House Party One would have been ok

As I have mentioned, if David gets up early in the morning, he gets to watch TV so that, left to his own devices, he doesn't burn the house down or wake up his mom (in no particular order of importance). This morning, he awoke just as I was getting my socks on to leave. I grabbed the remote, activated the toob, and pressed in channel eight--PBS--so he could watch some Clifford, the Commercial Free Dog (with the help of viewers like you). No, he wanted "five, eight" Disney. Who showed him that? Well, I didn't have time to stick around and see what would be on Disney at seven am and I am not comfortable with him watching commercial TV by himself (well I am not comfortable with him watching any TV, but you don't care). Channel eight or nothing. He went. To. Pieces. Flopping around on the couch and crying real tears. Then he explained that when I left he was just going to change it to five, eight himself even if I put the remote up on top of the TV because he can get it there by climbing up on the furniture.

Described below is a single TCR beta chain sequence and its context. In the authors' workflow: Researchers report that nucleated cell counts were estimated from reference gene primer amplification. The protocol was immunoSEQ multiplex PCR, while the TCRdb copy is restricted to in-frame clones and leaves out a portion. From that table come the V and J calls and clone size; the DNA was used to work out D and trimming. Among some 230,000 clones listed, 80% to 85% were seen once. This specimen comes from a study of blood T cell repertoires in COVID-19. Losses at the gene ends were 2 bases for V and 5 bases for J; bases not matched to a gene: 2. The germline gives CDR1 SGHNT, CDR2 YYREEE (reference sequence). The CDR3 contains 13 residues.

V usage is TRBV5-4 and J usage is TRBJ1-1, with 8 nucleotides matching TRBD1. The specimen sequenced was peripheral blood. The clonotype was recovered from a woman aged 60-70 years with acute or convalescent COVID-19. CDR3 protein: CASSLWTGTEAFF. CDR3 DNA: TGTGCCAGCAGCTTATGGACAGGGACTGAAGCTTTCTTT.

Now, when I type it out like that, I am inclined to think that I probably should have unplugged the TV at that point put the remote in the garbage disposal. But he was so cute. He was trying to be defiant but was just pitiful and clearly had no idea of the gravity of what he was saying. Plus, I didn't have time to peel him off the ceiling. So I reiterated that it was eight or nothing and he acquiesced. He even hugged me before I left.

So, what did I deprive him over over on the Disney channel? According the TV Guide, Little Einsteins followed by the Mickey Mouse Clubhouse. And I just realized, he had the channel wrong. Disney is 45. "Five, eight" is Comedy Central, where he would have been watching House Party II.